Blackcurrants are popular fruits used in cuisine all across the world.they have a strong and tart flavour which often requires sweetening.
It is often used in jams and jellies and it’s fruit is often cooked in sugar which in turn produces a purée.
Their strong flavour also combines well with other fruits to for summer pies or crumbles.
Let’s take a look at their nutritional data. In particular looking at their sugar, phosphorus, calcium, fat and acidic content.
Image and info source http://en.wikipedia.org/wiki/Blackcurrant
Currants, European black, raw
Nutritional value per 100 g (3.5 oz)
Energyt264 kJ (63 kcal)
Thiamine (vit. B1)t0.05 mg (4%)
Riboflavin (vit. B2)t0.05 mg (4%)
Niacin (vit. B3)t0.3 mg (2%)
Pantothenic acid (B5)t0.398 mg (8%)
Vitamin B6t0.066 mg (5%)
Vitamin Ct181 mg (218%)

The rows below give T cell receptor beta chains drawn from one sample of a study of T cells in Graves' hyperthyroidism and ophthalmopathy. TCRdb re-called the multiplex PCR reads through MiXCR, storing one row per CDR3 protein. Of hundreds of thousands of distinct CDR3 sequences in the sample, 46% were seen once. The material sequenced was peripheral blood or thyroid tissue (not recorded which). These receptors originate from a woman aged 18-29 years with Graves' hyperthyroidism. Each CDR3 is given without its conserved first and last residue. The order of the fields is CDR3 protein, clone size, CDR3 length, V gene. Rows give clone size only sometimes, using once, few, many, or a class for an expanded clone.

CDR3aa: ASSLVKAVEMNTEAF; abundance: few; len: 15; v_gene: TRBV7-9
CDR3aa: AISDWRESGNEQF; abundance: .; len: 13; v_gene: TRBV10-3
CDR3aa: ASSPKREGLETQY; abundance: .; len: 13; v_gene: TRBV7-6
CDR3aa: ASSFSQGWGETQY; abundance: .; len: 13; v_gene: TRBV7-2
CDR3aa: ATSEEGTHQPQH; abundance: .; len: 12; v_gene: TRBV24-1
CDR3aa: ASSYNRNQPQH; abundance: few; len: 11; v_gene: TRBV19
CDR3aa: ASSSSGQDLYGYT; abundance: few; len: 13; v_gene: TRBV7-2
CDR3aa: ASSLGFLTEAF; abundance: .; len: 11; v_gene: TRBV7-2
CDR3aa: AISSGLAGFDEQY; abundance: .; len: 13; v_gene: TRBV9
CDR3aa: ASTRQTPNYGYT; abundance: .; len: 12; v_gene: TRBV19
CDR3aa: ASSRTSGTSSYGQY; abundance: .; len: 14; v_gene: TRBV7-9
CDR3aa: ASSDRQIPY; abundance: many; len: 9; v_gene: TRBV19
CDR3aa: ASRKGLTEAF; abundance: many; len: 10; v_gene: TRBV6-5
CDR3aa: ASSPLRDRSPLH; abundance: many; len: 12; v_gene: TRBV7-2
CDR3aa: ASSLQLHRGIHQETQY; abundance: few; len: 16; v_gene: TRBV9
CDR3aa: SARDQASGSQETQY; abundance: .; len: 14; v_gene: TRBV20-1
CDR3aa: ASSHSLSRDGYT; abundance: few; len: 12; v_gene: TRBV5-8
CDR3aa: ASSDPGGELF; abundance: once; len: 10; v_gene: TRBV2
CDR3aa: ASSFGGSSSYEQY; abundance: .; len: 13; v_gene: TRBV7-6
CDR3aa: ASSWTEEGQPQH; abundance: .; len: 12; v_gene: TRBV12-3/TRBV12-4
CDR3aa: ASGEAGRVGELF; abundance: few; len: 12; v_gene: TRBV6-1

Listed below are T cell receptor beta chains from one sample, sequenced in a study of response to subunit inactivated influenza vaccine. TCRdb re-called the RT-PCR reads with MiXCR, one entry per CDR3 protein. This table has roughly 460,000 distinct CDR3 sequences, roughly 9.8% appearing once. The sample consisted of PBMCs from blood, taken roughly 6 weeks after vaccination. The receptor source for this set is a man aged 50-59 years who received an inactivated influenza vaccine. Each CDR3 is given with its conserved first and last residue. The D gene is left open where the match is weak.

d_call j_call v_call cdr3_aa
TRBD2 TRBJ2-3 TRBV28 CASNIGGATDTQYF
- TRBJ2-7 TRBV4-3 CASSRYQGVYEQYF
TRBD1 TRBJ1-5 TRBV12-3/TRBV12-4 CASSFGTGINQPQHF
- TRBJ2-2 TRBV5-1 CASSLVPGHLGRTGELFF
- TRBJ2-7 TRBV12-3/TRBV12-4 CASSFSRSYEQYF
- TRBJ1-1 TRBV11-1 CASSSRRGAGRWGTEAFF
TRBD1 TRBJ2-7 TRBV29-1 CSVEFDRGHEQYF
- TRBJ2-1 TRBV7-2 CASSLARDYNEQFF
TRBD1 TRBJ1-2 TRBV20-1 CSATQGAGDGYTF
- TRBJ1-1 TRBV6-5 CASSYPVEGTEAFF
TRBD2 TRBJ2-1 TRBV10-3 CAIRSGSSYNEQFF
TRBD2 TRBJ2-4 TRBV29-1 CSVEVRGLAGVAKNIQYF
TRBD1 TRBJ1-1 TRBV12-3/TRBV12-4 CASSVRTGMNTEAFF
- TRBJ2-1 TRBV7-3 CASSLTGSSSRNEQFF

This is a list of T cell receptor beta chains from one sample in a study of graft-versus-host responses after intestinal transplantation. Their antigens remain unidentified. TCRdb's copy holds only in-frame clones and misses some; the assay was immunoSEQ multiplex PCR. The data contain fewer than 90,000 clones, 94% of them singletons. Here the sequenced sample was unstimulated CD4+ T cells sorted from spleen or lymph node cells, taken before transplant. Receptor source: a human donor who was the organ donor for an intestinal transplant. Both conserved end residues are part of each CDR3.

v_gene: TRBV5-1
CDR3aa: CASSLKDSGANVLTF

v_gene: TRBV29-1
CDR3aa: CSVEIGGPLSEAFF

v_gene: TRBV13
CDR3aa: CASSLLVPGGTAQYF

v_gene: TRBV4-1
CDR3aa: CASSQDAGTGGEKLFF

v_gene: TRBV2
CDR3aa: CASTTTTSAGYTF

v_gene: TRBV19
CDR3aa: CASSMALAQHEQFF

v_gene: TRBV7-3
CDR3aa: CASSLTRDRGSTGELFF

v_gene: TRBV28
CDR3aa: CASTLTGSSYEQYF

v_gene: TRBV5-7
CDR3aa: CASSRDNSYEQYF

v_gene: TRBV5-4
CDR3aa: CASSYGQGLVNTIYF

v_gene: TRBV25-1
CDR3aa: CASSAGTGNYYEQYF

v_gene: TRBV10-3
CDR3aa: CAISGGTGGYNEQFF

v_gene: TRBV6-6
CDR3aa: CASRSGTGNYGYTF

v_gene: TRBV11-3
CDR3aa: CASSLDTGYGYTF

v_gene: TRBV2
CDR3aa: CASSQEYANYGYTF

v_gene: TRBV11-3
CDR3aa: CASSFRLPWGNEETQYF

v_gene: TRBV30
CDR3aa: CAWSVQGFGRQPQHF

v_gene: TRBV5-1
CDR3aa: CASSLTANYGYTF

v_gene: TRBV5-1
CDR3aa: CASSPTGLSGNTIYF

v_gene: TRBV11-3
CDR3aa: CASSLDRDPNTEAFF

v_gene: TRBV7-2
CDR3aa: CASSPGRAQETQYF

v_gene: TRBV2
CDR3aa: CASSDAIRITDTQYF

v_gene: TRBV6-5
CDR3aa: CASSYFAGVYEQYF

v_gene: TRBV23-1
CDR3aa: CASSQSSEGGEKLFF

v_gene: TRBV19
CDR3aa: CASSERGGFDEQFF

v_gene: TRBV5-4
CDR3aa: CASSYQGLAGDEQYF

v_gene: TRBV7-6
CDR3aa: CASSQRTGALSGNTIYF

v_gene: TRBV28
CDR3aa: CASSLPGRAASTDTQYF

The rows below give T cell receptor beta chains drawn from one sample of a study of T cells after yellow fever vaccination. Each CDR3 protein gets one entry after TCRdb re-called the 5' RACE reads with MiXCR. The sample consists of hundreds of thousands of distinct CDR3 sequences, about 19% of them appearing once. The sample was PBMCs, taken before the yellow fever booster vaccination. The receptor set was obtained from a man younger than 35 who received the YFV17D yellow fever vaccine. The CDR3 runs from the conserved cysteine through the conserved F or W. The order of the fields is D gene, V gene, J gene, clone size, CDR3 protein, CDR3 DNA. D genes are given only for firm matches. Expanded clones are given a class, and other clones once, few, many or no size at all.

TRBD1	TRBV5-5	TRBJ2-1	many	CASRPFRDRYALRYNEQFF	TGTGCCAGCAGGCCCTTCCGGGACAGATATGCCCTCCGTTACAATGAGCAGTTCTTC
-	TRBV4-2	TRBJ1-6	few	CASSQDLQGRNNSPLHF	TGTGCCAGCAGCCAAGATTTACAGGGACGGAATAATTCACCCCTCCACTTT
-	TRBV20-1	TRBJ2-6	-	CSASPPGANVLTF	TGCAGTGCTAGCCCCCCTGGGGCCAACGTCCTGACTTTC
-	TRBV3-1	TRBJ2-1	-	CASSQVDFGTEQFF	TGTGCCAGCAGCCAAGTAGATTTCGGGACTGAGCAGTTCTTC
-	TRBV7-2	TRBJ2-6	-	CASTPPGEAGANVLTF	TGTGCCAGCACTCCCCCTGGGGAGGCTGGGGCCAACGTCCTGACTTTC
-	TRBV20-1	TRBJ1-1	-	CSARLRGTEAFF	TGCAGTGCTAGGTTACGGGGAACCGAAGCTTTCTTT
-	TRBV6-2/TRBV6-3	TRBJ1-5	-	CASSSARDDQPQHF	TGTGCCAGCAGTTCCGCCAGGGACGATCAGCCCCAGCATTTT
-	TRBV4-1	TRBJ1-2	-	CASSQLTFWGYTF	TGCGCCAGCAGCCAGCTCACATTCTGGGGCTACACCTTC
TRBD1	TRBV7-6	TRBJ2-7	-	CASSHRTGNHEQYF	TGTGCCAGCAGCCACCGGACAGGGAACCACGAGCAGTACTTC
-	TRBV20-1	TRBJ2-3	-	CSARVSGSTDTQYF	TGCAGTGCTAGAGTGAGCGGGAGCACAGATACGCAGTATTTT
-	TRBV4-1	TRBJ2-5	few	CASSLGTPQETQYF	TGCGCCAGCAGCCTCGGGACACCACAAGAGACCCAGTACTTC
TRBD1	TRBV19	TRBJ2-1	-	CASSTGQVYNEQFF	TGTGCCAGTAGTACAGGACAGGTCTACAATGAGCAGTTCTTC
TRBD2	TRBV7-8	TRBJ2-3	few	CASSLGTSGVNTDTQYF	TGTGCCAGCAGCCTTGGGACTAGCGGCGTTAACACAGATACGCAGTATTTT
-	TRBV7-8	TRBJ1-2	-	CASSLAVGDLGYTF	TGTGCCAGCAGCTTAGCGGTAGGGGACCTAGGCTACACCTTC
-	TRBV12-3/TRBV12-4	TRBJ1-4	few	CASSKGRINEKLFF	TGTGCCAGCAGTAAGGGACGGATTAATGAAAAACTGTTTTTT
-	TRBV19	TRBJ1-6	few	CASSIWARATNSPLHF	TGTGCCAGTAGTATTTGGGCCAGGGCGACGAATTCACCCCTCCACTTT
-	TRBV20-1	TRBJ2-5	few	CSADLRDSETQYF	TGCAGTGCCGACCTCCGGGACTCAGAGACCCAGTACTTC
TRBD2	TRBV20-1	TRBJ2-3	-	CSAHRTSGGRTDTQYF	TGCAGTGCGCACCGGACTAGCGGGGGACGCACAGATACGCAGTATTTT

Vitamin Et1 mg (7%)
Calciumt55 mg (6%)
Iront1.54 mg (12%)
Magnesiumt24 mg (7%)
Manganeset0.256 mg (12%)
Phosphorust59 mg (8%)
Potassiumt322 mg (7%)
Sodiumt2 mg (0%)
Zinct0.27 mg (3%)
As you can see blackcurrants contain quite a bit of phosphorus, some calcium, they are also a bit acidic and have a hint of fat in them.
However they also have an extraordinary amount of vitamin c which is fantastic for guinea pigs.
This means that they can eat blackcurrants, but only on a once a week basis because of their calcium, phosphorus and acidic content. However their vitamin c content makes them more than worth while in adding to a guinea pigs diet.